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News Release

UCSD Launches Residential Summer Academic Program for Top High School Students

 earthquake outreach
 One of the course clusters will be earthquake engineering, including tours of UCSD's Powell Structural Research Laboratories.
San Diego, CA,  May 4, 2004-- The University of California, San Diego has been named the fourth campus in the UC system to host the California State Summer School for Mathematics and Science (COSMOS), a four-week residential academic experience for top high school students.  COSMOS at UCSD is administered through the Jacobs School of Engineering and will place a strong emphasis on technology and engineering, in addition to mathematics and science.

Beginning in the summer of 2005, approximately 80 students will be selected to participate in the program at UCSD, which will offer intensive classroom, laboratory and design experience in topics such as computer visualization, earthquake engineering, tissue engineering, plant genetics, and prescription drug discovery.  

California’s former First Lady Gayle Wilson who chairs the COSMOS Statewide Advisory Board said:  “As a former San Diegan, I am delighted that the newest COSMOS site will open at the UCSD Jacobs School of Engineering.  Having served on the COSMOS Statewide Advisory Board for four years, first as a member and now as Chair, I see COSMOS as an exciting opportunity to create and support a new community of young science and math scholars across California.  COSMOS encourages students’ pursuit of a four-year university education and nurtures their continued interest in math or science graduate work and careers.  Their creativity and passion is enhanced by this one-month immersion in college level courses and superb teaching and mentoring.”

COSMOS is currently offered at UC Irvine, UC Davis and UC Santa Cruz.  With close to 1,000 qualified students applying for 450 openings statewide in summer 2004, the COSMOS Statewide Advisory Board members responded to a need to expand the program to a fourth campus in southern California. 

The UCSD program will be supported initially by private contributions and fees paid by student participants who have the ability to pay.  A generous contribution of $400,000 from the Toyota USA Foundation was awarded to underwrite planning and the first year of operation.  The Legler Benbough Foundation and the California Institute for Telecommunications and Information Technology Cal-(IT)2 have pledged additional first year operating funds. San Diego area corporate and private citizens who wish to contribute tax-deductible support for the new program will be gratefully acknowledged.

According to Frieder Seible, Dean of the Jacobs School:  “Our goal is to give these outstanding young people a glimpse of university life, cultivate their interests in engineering, math and science; and hopefully teach them something new and even life-changing along the way.”  Cal-(IT)2 and the San Diego Supercomputer Center are creating a joint course cluster, which will give students the opportunity to prototype real-world networking infrastructure in "living laboratories."  UCSD’s Divisions of Biological and Physical Sciences and the Scripps Institution of Oceanography are also developing course clusters for the program.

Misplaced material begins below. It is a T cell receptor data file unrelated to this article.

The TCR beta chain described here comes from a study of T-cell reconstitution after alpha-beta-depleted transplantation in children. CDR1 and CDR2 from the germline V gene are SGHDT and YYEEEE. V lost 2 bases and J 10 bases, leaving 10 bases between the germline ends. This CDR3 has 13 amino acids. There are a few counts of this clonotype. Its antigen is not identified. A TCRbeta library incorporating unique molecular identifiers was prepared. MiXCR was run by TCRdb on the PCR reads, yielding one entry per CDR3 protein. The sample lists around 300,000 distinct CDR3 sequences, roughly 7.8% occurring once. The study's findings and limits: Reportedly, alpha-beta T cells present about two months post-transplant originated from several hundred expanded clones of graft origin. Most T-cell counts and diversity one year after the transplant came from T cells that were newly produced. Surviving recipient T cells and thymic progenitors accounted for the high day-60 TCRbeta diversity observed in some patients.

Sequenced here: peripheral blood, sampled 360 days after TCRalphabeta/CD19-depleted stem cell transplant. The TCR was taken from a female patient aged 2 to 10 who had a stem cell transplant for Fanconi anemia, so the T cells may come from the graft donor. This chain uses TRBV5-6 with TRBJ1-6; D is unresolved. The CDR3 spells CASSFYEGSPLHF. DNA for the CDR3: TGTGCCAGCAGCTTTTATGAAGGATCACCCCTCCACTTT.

“UCSD is known for its dedication to community-focused, K-12 outreach and enrichment programs in the areas of engineering and science,” said Gabriele Wienhausen, co-director of COSMOS at UCSD and UCSD Sixth College Provost.  “COSMOS is a natural progression in this already well-established history.    As part of the university’s continual efforts to champion diversity, we plan to make a concerted effort to market the program to a broad demographic group.”

During the COSMOS application process, students apply to one campus and indicate their preferred course clusters.  Final selections and course cluster assignments are made based on a number of accomplishments, including grade point average, teacher recommendations, students’ personal statements, and evidence of involvement in science or math extra curricular activities. 

In its first year, UCSD will welcome 80 participants and will reach a target of 150 students per year by 2007.  During the program, the 9th-12th grader participants will interact with faculty, high school teacher fellows, and graduate students; attend lectures and labs; and create a final project to be presented at the conclusion of the residential experience.  Evenings and weekends will consist of organized social activities and field trips to San Diego attractions.   Financial assistance to participate is provided to students with documented need.  Approximately 37 percent of current California resident participants receive full financial aid and fee waiver. 

Students may apply to COSMOS between January 15 and March 15, 2005 for the UCSD program scheduled for July 10 through August 6, 2005.  Dates for COSMOS 2005 summer sessions at UC Davis, UC Irvine, and UC Santa Cruz will be announced later.


About COSMOS  http://www.ucop.edu/cosmos/  The California State Summer School for Mathematics and Science (COSMOS) is a one-month summer residential academic experience for top high school students in mathematics and science. The COSMOS course clusters address topics not traditionally taught in high schools such as astronomy, aerospace engineering, biomedical sciences, computer science, wetlands ecology, ocean science, robotics, game theory, and more.  Approximately 1,500 high school students have participated in COSMOS since it was launched in 2000.  Among the COSMOS alumni who have reached college age, many are now enrolled at four-year institutions, including University of California campuses.

Media Contacts

Denine Hagen
Jacobs School of Engineering

Doug Ramsey
Jacobs School of Engineering

Hanan Eisenman